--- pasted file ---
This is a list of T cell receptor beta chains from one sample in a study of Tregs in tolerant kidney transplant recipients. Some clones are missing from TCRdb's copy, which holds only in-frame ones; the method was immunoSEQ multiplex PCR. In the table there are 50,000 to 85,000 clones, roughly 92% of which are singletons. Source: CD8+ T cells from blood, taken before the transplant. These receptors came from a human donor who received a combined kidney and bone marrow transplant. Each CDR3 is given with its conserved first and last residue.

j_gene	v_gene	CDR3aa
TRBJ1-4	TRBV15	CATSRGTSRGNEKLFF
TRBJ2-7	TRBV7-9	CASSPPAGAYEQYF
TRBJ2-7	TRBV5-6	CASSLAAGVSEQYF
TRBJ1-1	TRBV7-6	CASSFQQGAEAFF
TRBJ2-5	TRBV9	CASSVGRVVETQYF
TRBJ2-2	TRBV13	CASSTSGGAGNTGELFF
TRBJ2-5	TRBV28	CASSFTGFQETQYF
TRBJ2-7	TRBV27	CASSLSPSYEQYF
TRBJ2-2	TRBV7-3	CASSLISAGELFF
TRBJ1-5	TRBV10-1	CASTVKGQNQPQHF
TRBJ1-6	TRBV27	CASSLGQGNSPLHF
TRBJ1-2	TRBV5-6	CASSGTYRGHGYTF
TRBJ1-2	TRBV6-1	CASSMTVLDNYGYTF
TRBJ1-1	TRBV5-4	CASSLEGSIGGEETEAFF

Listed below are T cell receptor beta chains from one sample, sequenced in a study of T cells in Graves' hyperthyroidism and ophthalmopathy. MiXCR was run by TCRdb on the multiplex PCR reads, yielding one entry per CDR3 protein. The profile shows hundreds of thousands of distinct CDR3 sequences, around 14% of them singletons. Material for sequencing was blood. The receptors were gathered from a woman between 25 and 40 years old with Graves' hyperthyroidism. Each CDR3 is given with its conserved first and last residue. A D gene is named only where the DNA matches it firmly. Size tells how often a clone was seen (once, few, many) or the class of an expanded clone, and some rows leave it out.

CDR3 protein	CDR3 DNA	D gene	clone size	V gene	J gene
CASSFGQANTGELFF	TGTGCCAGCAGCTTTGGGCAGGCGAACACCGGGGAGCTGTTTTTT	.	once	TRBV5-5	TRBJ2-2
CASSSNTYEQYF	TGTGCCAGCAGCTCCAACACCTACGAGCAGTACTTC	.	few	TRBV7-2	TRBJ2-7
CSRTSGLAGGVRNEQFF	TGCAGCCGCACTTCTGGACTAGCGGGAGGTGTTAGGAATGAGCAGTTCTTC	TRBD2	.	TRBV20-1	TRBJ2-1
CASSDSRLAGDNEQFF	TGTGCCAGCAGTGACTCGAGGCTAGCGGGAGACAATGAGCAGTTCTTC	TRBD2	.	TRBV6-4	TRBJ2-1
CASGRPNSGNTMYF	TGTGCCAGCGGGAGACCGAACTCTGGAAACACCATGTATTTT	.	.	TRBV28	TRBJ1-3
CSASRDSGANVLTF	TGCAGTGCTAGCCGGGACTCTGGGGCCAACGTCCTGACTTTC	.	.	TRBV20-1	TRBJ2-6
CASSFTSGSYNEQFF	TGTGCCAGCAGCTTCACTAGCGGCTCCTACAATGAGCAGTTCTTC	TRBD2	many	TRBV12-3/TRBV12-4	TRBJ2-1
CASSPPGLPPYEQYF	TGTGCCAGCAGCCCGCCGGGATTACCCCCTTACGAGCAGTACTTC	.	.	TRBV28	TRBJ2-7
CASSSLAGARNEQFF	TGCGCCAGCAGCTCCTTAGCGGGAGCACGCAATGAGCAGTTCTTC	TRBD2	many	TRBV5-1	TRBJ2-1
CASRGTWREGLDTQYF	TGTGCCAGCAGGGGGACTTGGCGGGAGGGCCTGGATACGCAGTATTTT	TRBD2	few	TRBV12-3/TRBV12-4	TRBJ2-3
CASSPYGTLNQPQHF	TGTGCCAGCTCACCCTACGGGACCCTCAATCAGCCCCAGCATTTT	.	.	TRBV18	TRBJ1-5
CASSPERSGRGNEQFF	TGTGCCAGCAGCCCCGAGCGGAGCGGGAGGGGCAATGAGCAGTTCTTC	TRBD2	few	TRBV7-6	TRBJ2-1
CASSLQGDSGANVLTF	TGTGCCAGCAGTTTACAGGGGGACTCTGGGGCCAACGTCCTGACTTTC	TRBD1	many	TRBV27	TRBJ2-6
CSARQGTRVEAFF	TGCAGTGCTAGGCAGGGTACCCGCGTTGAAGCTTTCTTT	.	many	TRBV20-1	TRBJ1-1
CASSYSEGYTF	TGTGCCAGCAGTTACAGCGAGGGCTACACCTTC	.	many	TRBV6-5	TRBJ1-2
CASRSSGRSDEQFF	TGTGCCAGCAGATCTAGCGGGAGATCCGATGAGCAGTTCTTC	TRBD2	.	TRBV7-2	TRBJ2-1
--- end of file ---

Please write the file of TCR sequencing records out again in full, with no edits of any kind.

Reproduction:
This is a list of T cell receptor beta chains from one sample in a study of Tregs in tolerant kidney transplant recipients. Some clones are missing from TCRdb's copy, which holds only in-frame ones; the method was immunoSEQ multiplex PCR. In the table there are 50,000 to 85,000 clones, roughly 92% of which are singletons. Source: CD8+ T cells from blood, taken before the transplant. These receptors came from a human donor who received a combined kidney and bone marrow transplant. Each CDR3 is given with its conserved first and last residue.

j_gene	v_gene	CDR3aa
TRBJ1-4	TRBV15	CATSRGTSRGNEKLFF
TRBJ2-7	TRBV7-9	CASSPPAGAYEQYF
TRBJ2-7	TRBV5-6	CASSLAAGVSEQYF
TRBJ1-1	TRBV7-6	CASSFQQGAEAFF
TRBJ2-5	TRBV9	CASSVGRVVETQYF
TRBJ2-2	TRBV13	CASSTSGGAGNTGELFF
TRBJ2-5	TRBV28	CASSFTGFQETQYF
TRBJ2-7	TRBV27	CASSLSPSYEQYF
TRBJ2-2	TRBV7-3	CASSLISAGELFF
TRBJ1-5	TRBV10-1	CASTVKGQNQPQHF
TRBJ1-6	TRBV27	CASSLGQGNSPLHF
TRBJ1-2	TRBV5-6	CASSGTYRGHGYTF
TRBJ1-2	TRBV6-1	CASSMTVLDNYGYTF
TRBJ1-1	TRBV5-4	CASSLEGSIGGEETEAFF

Listed below are T cell receptor beta chains from one sample, sequenced in a study of T cells in Graves' hyperthyroidism and ophthalmopathy. MiXCR was run by TCRdb on the multiplex PCR reads, yielding one entry per CDR3 protein. The profile shows hundreds of thousands of distinct CDR3 sequences, around 14% of them singletons. Material for sequencing was blood. The receptors were gathered from a woman between 25 and 40 years old with Graves' hyperthyroidism. Each CDR3 is given with its conserved first and last residue. A D gene is named only where the DNA matches it firmly. Size tells how often a clone was seen (once, few, many) or the class of an expanded clone, and some rows leave it out.

CDR3 protein	CDR3 DNA	D gene	clone size	V gene	J gene
CASSFGQANTGELFF	TGTGCCAGCAGCTTTGGGCAGGCGAACACCGGGGAGCTGTTTTTT	.	once	TRBV5-5	TRBJ2-2
CASSSNTYEQYF	TGTGCCAGCAGCTCCAACACCTACGAGCAGTACTTC	.	few	TRBV7-2	TRBJ2-7
CSRTSGLAGGVRNEQFF	TGCAGCCGCACTTCTGGACTAGCGGGAGGTGTTAGGAATGAGCAGTTCTTC	TRBD2	.	TRBV20-1	TRBJ2-1
CASSDSRLAGDNEQFF	TGTGCCAGCAGTGACTCGAGGCTAGCGGGAGACAATGAGCAGTTCTTC	TRBD2	.	TRBV6-4	TRBJ2-1
CASGRPNSGNTMYF	TGTGCCAGCGGGAGACCGAACTCTGGAAACACCATGTATTTT	.	.	TRBV28	TRBJ1-3
CSASRDSGANVLTF	TGCAGTGCTAGCCGGGACTCTGGGGCCAACGTCCTGACTTTC	.	.	TRBV20-1	TRBJ2-6
CASSFTSGSYNEQFF	TGTGCCAGCAGCTTCACTAGCGGCTCCTACAATGAGCAGTTCTTC	TRBD2	many	TRBV12-3/TRBV12-4	TRBJ2-1
CASSPPGLPPYEQYF	TGTGCCAGCAGCCCGCCGGGATTACCCCCTTACGAGCAGTACTTC	.	.	TRBV28	TRBJ2-7
CASSSLAGARNEQFF	TGCGCCAGCAGCTCCTTAGCGGGAGCACGCAATGAGCAGTTCTTC	TRBD2	many	TRBV5-1	TRBJ2-1
CASRGTWREGLDTQYF	TGTGCCAGCAGGGGGACTTGGCGGGAGGGCCTGGATACGCAGTATTTT	TRBD2	few	TRBV12-3/TRBV12-4	TRBJ2-3
CASSPYGTLNQPQHF	TGTGCCAGCTCACCCTACGGGACCCTCAATCAGCCCCAGCATTTT	.	.	TRBV18	TRBJ1-5
CASSPERSGRGNEQFF	TGTGCCAGCAGCCCCGAGCGGAGCGGGAGGGGCAATGAGCAGTTCTTC	TRBD2	few	TRBV7-6	TRBJ2-1
CASSLQGDSGANVLTF	TGTGCCAGCAGTTTACAGGGGGACTCTGGGGCCAACGTCCTGACTTTC	TRBD1	many	TRBV27	TRBJ2-6
CSARQGTRVEAFF	TGCAGTGCTAGGCAGGGTACCCGCGTTGAAGCTTTCTTT	.	many	TRBV20-1	TRBJ1-1
CASSYSEGYTF	TGTGCCAGCAGTTACAGCGAGGGCTACACCTTC	.	many	TRBV6-5	TRBJ1-2
CASRSSGRSDEQFF	TGTGCCAGCAGATCTAGCGGGAGATCCGATGAGCAGTTCTTC	TRBD2	.	TRBV7-2	TRBJ2-1